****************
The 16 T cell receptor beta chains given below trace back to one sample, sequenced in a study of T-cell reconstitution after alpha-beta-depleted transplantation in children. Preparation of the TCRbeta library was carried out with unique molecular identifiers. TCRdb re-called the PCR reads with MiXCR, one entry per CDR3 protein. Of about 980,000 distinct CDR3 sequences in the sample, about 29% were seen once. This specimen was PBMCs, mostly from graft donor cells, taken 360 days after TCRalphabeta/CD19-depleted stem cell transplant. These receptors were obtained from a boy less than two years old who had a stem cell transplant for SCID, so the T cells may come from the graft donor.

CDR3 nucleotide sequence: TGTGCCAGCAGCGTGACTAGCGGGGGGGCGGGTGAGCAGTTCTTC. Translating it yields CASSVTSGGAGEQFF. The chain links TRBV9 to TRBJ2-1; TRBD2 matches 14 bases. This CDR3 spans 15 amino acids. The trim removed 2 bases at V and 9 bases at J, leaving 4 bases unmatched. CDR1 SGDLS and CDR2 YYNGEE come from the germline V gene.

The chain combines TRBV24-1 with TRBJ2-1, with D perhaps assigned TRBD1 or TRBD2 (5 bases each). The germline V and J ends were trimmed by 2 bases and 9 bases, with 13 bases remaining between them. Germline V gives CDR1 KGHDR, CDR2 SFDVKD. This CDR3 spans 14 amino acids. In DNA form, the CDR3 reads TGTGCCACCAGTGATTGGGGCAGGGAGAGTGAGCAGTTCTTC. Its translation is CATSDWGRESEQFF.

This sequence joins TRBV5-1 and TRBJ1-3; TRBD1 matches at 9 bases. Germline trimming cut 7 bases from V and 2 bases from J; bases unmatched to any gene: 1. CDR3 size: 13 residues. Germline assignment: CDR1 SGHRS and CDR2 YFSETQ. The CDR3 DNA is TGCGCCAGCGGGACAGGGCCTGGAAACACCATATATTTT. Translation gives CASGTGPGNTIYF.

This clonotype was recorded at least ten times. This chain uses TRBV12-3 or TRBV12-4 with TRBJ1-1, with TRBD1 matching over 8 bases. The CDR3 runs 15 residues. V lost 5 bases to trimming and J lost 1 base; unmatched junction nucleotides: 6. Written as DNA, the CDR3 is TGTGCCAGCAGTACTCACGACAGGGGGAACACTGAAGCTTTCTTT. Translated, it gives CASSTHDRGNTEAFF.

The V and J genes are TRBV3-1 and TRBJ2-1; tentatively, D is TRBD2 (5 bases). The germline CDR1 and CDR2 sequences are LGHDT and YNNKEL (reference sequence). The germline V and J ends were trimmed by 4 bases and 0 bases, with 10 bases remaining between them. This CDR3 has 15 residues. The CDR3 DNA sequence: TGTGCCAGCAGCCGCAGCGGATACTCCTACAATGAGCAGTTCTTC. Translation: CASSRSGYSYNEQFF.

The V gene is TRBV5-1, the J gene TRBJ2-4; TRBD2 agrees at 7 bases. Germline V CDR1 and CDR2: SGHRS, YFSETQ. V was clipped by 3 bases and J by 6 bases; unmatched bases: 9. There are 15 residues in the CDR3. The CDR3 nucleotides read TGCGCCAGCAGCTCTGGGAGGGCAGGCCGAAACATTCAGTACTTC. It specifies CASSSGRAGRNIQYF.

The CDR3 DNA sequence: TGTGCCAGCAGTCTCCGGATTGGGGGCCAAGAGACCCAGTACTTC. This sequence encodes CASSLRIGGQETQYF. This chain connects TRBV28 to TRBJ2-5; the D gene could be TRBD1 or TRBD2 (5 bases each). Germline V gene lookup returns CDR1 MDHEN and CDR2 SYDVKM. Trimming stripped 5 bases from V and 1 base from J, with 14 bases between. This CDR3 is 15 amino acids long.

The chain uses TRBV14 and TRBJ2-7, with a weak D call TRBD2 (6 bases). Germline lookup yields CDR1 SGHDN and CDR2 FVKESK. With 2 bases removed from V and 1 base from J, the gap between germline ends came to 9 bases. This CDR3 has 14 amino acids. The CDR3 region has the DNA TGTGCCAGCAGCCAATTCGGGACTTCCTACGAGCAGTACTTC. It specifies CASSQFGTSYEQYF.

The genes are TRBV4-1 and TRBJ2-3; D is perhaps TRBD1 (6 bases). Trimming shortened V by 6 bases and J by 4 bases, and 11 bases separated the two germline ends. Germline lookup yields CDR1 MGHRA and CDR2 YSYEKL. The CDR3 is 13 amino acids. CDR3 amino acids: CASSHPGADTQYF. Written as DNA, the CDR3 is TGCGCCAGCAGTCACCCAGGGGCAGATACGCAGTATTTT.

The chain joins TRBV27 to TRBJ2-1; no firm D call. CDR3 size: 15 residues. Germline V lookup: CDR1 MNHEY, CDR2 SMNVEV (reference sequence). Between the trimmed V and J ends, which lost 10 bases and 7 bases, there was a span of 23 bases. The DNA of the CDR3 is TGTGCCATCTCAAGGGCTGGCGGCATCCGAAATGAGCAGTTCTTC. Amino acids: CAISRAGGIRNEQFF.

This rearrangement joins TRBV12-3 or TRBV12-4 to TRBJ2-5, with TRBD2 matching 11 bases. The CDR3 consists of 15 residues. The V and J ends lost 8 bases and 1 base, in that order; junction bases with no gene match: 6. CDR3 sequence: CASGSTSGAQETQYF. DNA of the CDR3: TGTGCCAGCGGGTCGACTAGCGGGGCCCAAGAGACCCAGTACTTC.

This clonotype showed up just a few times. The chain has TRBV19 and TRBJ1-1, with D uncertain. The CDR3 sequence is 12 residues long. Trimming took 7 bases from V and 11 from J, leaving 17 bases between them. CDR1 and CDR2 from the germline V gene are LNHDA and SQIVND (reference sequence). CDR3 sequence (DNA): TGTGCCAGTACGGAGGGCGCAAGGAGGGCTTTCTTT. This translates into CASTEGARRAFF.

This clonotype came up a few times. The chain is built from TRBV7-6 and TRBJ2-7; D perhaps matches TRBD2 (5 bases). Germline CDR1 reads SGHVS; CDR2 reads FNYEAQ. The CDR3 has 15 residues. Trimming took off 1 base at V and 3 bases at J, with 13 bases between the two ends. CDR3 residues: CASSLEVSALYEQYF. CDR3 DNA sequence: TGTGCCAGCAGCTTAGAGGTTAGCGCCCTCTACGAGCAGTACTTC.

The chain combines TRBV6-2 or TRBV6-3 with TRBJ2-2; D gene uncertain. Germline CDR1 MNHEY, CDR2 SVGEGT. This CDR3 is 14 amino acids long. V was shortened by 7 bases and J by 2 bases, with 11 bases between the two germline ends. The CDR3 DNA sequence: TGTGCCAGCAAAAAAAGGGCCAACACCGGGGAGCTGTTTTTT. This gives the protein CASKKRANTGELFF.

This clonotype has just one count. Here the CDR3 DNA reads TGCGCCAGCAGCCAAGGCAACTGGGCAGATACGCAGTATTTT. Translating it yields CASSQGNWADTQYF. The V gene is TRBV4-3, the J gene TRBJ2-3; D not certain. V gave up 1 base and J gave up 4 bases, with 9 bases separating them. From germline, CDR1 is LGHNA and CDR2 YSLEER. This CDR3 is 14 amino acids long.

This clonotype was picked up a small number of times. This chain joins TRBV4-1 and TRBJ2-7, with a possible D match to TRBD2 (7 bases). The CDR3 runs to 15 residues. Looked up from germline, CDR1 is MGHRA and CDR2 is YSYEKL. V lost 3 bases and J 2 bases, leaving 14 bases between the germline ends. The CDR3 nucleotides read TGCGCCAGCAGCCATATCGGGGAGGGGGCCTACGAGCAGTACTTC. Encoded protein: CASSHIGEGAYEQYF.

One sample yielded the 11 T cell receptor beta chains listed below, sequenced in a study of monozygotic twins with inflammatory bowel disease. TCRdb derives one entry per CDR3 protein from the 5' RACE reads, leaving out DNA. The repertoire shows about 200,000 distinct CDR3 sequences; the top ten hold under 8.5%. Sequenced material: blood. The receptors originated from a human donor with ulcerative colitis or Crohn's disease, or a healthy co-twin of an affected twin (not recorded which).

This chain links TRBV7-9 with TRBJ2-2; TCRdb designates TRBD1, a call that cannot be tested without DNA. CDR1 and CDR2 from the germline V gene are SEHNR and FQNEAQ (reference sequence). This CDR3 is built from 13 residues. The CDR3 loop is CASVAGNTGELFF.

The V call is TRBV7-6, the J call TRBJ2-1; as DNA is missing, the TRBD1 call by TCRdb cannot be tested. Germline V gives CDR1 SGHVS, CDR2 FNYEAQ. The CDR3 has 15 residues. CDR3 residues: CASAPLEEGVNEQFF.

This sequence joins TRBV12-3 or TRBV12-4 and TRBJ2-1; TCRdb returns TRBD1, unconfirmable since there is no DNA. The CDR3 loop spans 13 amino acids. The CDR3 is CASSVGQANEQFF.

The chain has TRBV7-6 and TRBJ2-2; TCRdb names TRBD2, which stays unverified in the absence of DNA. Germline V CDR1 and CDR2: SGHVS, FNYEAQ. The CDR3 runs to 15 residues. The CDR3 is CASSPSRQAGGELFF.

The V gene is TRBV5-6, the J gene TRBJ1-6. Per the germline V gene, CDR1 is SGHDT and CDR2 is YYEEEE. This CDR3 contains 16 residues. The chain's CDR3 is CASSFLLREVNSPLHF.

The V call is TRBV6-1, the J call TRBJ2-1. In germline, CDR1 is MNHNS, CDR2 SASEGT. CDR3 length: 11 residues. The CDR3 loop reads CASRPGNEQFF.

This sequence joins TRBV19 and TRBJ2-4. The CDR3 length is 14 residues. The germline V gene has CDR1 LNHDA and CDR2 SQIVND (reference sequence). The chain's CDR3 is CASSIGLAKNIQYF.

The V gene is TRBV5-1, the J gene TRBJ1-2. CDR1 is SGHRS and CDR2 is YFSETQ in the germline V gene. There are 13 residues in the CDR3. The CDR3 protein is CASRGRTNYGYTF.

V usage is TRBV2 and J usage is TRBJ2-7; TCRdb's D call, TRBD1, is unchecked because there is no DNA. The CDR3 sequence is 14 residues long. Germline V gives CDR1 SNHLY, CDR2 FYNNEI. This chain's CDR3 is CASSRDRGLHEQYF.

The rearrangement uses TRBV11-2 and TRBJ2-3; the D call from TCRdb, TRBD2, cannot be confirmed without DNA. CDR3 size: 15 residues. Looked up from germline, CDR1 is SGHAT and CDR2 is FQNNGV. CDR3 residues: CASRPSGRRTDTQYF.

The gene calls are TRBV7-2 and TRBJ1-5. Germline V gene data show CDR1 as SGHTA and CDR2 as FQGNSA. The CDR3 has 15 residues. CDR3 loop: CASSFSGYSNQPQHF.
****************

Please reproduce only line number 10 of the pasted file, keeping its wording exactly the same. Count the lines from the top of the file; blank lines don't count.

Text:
The genes are TRBV4-1 and TRBJ2-3; D is perhaps TRBD1 (6 bases). Trimming shortened V by 6 bases and J by 4 bases, and 11 bases separated the two germline ends. Germline lookup yields CDR1 MGHRA and CDR2 YSYEKL. The CDR3 is 13 amino acids. CDR3 amino acids: CASSHPGADTQYF. Written as DNA, the CDR3 is TGCGCCAGCAGTCACCCAGGGGCAGATACGCAGTATTTT.